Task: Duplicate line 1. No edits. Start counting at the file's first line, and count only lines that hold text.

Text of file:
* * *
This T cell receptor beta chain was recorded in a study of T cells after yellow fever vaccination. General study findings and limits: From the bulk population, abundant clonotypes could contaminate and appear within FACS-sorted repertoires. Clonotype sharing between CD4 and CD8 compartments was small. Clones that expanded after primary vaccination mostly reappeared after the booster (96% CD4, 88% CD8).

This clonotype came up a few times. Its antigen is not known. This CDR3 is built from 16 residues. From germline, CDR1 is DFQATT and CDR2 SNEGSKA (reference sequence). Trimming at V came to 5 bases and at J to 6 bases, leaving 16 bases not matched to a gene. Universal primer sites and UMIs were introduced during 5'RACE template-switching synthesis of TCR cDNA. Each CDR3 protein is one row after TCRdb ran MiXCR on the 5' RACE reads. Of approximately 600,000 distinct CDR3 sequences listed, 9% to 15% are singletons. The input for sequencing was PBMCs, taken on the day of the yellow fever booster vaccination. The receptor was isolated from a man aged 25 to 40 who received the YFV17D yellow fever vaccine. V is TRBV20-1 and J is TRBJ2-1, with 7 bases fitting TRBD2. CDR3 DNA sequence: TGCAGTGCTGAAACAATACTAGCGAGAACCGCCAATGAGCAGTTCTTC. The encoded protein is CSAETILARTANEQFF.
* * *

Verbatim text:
This T cell receptor beta chain was recorded in a study of T cells after yellow fever vaccination. General study findings and limits: From the bulk population, abundant clonotypes could contaminate and appear within FACS-sorted repertoires. Clonotype sharing between CD4 and CD8 compartments was small. Clones that expanded after primary vaccination mostly reappeared after the booster (96% CD4, 88% CD8).